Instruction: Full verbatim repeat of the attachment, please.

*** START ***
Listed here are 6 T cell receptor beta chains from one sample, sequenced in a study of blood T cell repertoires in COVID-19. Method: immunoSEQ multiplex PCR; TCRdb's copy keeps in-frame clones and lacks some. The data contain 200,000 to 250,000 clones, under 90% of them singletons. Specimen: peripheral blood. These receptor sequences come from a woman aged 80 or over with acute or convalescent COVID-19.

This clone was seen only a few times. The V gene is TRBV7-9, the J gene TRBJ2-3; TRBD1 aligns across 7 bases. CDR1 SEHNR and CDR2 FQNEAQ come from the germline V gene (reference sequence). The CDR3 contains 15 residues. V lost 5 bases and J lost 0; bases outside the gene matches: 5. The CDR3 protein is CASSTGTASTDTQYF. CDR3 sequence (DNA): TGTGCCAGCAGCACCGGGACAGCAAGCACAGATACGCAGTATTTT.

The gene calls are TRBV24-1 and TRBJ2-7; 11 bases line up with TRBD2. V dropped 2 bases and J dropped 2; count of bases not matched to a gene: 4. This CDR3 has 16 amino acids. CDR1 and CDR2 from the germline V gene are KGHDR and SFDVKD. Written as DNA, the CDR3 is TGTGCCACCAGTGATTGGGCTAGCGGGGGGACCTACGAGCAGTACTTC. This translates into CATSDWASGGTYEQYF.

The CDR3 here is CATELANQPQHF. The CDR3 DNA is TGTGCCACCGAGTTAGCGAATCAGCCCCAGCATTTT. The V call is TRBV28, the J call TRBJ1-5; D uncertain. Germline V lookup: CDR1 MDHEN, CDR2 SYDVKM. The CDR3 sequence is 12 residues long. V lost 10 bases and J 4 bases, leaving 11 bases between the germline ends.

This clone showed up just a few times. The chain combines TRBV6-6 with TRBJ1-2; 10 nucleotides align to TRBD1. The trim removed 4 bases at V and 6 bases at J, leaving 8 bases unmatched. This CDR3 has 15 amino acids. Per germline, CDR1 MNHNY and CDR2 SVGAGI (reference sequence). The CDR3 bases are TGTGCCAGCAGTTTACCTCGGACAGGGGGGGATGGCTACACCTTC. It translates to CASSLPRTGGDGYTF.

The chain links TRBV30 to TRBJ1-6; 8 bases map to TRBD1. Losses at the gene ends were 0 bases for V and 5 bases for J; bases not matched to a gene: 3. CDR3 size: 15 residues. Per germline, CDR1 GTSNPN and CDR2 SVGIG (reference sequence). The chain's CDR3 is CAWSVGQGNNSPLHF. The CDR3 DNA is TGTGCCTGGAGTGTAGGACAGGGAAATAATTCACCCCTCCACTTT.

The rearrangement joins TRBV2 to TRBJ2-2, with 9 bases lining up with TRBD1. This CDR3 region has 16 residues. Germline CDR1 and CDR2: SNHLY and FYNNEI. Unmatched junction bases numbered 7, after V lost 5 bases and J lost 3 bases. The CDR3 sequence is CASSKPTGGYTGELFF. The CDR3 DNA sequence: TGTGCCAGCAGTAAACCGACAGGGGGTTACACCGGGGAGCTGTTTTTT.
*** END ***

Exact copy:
Listed here are 6 T cell receptor beta chains from one sample, sequenced in a study of blood T cell repertoires in COVID-19. Method: immunoSEQ multiplex PCR; TCRdb's copy keeps in-frame clones and lacks some. The data contain 200,000 to 250,000 clones, under 90% of them singletons. Specimen: peripheral blood. These receptor sequences come from a woman aged 80 or over with acute or convalescent COVID-19.

This clone was seen only a few times. The V gene is TRBV7-9, the J gene TRBJ2-3; TRBD1 aligns across 7 bases. CDR1 SEHNR and CDR2 FQNEAQ come from the germline V gene (reference sequence). The CDR3 contains 15 residues. V lost 5 bases and J lost 0; bases outside the gene matches: 5. The CDR3 protein is CASSTGTASTDTQYF. CDR3 sequence (DNA): TGTGCCAGCAGCACCGGGACAGCAAGCACAGATACGCAGTATTTT.

The gene calls are TRBV24-1 and TRBJ2-7; 11 bases line up with TRBD2. V dropped 2 bases and J dropped 2; count of bases not matched to a gene: 4. This CDR3 has 16 amino acids. CDR1 and CDR2 from the germline V gene are KGHDR and SFDVKD. Written as DNA, the CDR3 is TGTGCCACCAGTGATTGGGCTAGCGGGGGGACCTACGAGCAGTACTTC. This translates into CATSDWASGGTYEQYF.

The CDR3 here is CATELANQPQHF. The CDR3 DNA is TGTGCCACCGAGTTAGCGAATCAGCCCCAGCATTTT. The V call is TRBV28, the J call TRBJ1-5; D uncertain. Germline V lookup: CDR1 MDHEN, CDR2 SYDVKM. The CDR3 sequence is 12 residues long. V lost 10 bases and J 4 bases, leaving 11 bases between the germline ends.

This clone showed up just a few times. The chain combines TRBV6-6 with TRBJ1-2; 10 nucleotides align to TRBD1. The trim removed 4 bases at V and 6 bases at J, leaving 8 bases unmatched. This CDR3 has 15 amino acids. Per germline, CDR1 MNHNY and CDR2 SVGAGI (reference sequence). The CDR3 bases are TGTGCCAGCAGTTTACCTCGGACAGGGGGGGATGGCTACACCTTC. It translates to CASSLPRTGGDGYTF.

The chain links TRBV30 to TRBJ1-6; 8 bases map to TRBD1. Losses at the gene ends were 0 bases for V and 5 bases for J; bases not matched to a gene: 3. CDR3 size: 15 residues. Per germline, CDR1 GTSNPN and CDR2 SVGIG (reference sequence). The chain's CDR3 is CAWSVGQGNNSPLHF. The CDR3 DNA is TGTGCCTGGAGTGTAGGACAGGGAAATAATTCACCCCTCCACTTT.

The rearrangement joins TRBV2 to TRBJ2-2, with 9 bases lining up with TRBD1. This CDR3 region has 16 residues. Germline CDR1 and CDR2: SNHLY and FYNNEI. Unmatched junction bases numbered 7, after V lost 5 bases and J lost 3 bases. The CDR3 sequence is CASSKPTGGYTGELFF. The CDR3 DNA sequence: TGTGCCAGCAGTAAACCGACAGGGGGTTACACCGGGGAGCTGTTTTTT.